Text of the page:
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Forages were the foundation for researcher’s celebrated career

In a career that already spans more than five decades, Dr. David Christensen, of the University of Saskatchewan, has been a major contributor to the research in support of Canadian forage crops. His substantial contributions on a regional, national and international level were recently recognized by the Saskatchewan Forage Council (SFC) when he was presented with the 2017 Forage Industry Innovation Award.

Christensen, an emeritus professor with the department of animal science, has been a professor and researcher at the University’s College of Agriculture and Bioresources since 1965. He’s received numerous honours over the years in recognition of his studies into dairy and beef cattle nutrition and meat science, and his major contributions to international agricultural initiatives.

“The productivity that can be obtained from forages is not always fully recognized or achieved,” says Christensen. The role they play in animal agriculture has been an underlying theme of his career, whether he was studying their impact on individual animals or overall production systems.

Over time Christensen and his team investigated the nutritional composition of several forages and their influence on animal intake. “It’s a matter of knowing what the energy and nutrient requirements are for a particular class of animal,” Christensen adds. “We measured the intake and digestibility of everything we could find from slough hay to corn silage.”

“A major finding that came out of that work was the recommendation for barley silage (in Western Canada) to be cut at mid-dough or later,” he says. This updated recommendation overturned a previous Kansas-based standard that suggested barley should be cut at the boot stage.

“Compared to the American Midwest, we have a longer day length and lower growing temperatures, so forage quality holds up better under our growing conditions,” he says.

photo: Saskatchewan Forage Council

His forage-related research covered a wide swath from storage strategies, palatability, barley variety evaluations, use of low-quality forages, forage degradation in the rumen to grazing behaviour and more.

Tech transfer was sometimes a catalyst. “A lot of research has been done to verify what innovative producers are doing,” he adds. “One of the favourite questions to try and answer is whether corn silage is consistently better than barley silage,” which has to account for growing conditions, varieties, and producer preferences, he says.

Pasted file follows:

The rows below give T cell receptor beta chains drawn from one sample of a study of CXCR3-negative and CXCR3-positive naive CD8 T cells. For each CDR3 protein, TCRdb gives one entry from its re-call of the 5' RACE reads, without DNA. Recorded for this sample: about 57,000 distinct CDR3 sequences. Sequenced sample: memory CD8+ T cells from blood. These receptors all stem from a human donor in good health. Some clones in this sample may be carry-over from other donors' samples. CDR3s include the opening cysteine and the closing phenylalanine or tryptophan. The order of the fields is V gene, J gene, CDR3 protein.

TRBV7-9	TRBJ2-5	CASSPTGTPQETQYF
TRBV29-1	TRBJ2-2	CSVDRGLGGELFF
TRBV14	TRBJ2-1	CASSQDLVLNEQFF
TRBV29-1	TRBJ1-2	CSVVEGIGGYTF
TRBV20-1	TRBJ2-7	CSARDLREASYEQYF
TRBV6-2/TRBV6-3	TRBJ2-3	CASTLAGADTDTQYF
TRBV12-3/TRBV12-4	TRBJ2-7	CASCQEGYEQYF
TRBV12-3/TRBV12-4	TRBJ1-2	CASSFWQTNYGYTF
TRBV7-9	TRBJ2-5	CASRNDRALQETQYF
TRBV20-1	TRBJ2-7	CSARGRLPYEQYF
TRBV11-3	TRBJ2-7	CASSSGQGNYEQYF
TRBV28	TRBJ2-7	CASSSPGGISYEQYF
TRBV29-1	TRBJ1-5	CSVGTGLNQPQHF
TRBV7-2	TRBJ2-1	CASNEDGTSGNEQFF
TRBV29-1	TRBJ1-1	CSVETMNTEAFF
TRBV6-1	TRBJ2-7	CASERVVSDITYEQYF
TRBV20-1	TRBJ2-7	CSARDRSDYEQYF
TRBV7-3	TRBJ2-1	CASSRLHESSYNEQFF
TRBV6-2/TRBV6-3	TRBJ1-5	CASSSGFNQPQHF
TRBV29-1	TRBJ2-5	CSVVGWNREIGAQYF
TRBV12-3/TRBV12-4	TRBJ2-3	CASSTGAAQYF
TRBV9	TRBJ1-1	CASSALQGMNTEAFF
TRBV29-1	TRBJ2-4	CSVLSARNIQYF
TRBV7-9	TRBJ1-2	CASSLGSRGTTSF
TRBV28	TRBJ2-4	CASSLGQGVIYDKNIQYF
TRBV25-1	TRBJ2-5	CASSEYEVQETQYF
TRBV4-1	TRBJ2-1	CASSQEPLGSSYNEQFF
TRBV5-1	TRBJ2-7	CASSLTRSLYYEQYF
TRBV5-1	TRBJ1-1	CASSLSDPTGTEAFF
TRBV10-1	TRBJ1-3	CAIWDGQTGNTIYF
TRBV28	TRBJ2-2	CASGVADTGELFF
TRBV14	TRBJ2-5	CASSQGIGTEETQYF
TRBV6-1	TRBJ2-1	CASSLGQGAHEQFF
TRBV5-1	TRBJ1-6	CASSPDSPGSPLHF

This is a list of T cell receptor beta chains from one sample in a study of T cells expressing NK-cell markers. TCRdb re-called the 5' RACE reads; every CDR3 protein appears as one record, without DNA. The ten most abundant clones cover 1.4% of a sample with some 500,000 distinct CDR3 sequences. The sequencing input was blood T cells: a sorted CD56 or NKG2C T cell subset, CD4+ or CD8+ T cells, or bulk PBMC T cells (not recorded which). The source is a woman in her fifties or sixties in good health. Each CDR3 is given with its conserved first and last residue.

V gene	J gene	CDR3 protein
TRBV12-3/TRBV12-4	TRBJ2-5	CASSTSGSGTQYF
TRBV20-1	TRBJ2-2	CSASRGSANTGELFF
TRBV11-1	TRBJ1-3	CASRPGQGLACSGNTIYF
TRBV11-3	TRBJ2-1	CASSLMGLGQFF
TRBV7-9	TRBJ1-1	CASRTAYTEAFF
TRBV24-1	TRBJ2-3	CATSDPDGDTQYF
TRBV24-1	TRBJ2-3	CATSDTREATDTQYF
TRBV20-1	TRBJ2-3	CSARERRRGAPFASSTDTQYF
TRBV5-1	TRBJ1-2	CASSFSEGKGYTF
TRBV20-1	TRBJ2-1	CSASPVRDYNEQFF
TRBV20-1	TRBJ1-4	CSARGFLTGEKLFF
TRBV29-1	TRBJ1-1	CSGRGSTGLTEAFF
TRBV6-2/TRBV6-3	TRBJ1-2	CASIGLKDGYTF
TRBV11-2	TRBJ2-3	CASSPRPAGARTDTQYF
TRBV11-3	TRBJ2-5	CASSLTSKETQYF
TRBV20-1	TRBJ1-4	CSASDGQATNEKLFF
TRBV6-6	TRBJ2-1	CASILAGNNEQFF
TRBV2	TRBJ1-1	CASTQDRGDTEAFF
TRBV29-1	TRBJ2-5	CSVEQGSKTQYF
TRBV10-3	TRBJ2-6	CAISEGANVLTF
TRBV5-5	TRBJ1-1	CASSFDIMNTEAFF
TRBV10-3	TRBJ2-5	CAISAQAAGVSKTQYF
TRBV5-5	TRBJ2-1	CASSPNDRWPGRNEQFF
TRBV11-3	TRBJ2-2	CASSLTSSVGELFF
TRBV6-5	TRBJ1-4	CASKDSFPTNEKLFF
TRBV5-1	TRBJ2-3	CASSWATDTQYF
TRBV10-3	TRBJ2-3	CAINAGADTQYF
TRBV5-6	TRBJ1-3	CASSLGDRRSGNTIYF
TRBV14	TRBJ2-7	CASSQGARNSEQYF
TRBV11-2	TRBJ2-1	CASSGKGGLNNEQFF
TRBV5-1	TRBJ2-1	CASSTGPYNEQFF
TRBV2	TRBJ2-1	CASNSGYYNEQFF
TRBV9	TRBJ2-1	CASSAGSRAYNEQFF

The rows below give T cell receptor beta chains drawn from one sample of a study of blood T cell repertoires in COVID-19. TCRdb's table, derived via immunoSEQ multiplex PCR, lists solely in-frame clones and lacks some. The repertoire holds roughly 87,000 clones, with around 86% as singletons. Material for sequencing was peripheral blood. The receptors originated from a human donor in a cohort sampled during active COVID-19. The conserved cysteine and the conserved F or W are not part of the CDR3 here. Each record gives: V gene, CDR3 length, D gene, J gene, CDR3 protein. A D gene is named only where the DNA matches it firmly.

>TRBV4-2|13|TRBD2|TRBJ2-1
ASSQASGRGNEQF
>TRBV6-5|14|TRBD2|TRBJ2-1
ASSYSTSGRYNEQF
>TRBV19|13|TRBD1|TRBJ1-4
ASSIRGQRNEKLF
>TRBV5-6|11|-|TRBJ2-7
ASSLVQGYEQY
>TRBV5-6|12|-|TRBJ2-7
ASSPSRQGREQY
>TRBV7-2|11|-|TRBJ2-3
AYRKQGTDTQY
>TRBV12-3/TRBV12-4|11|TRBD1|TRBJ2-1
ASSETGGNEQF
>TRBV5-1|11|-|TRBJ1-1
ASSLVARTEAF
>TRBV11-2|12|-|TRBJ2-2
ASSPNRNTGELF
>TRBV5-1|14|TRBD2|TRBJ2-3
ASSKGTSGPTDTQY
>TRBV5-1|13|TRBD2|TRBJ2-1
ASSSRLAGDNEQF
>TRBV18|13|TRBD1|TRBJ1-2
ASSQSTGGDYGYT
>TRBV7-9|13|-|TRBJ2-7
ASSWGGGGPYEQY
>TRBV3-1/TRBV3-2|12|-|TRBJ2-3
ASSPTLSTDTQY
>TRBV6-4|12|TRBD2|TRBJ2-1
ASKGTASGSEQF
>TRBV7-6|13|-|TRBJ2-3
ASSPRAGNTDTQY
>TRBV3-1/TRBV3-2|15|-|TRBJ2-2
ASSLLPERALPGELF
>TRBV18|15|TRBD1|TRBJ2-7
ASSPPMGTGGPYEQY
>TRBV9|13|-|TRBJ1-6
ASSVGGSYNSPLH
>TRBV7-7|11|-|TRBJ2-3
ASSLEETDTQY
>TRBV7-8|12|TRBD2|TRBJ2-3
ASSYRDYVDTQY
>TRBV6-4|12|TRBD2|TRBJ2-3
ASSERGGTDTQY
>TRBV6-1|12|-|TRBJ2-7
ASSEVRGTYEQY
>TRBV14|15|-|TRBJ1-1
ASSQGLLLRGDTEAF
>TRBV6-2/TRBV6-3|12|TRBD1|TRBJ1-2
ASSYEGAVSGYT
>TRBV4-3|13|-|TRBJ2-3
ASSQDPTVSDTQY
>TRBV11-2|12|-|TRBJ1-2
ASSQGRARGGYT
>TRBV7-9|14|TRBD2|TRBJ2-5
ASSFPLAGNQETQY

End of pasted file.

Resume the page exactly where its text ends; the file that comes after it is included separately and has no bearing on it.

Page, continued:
Though his career has been rich in research, Christensen was also a dedicated teacher, in Canada and abroad, and in some cases taught two or more generations of students. “There’s that challenge of people with young minds wanting to know how things work,” says Christensen while admitting curious students motivated him to stay current with the latest work in forages and cattle. Many of the graduate and veterinary students he supervised have gone on to serve the Canadian livestock and forage industry, including Beef Industry Research Chair (and Canadian Cattlemen columnist) Dr. John McKinnon.

Christensen has made contributions on the international forage scene as well, visiting more than 25 countries. He created dairy and forage production programs in developing countries, served as a senior lecturer in Uganda, and worked to develop a dehydrated alfalfa export market in Japan, Korea, and Taiwan. A highlight for him was working with the Canadian International Development Agency to complete baseline range surveys in the under land of China’s Gobi Desert. “It was an effort to estimate the carrying capacity of the region,” he says.

“Some areas were well managed, other areas were extensively overgrazed.” Many projects built upon that reference data.

These days Christensen is co-operating on projects with colleagues such as John McKinnon and Peiqiang Yu, and organizations like Agriculture and Agri-Food Canada. His current work includes assessing neutral detergent fibre (NDF) utilization in barley silages and evaluating feedlot and dairy barley silage varieties, and he acts as a technical adviser for Alberta Milk as well.

Dr. Christensen’s lengthy career resulted in tangible improvements in Canada’s forage sector. His extension efforts have an impact on farmers in Canada and abroad and he inspired countless students who went on to become leaders in their own right.

“My work was not always focused solely on forage, but it always circled back to forage,” says Christensen reflecting on his award.

The SFC created the Forage Industry Innovation Award in 2008 to honour individuals or groups displaying exemplary innovation, leadership, service and stewardship in Saskatchewan’s forage industry. Nominations are accepted annually until August 2.

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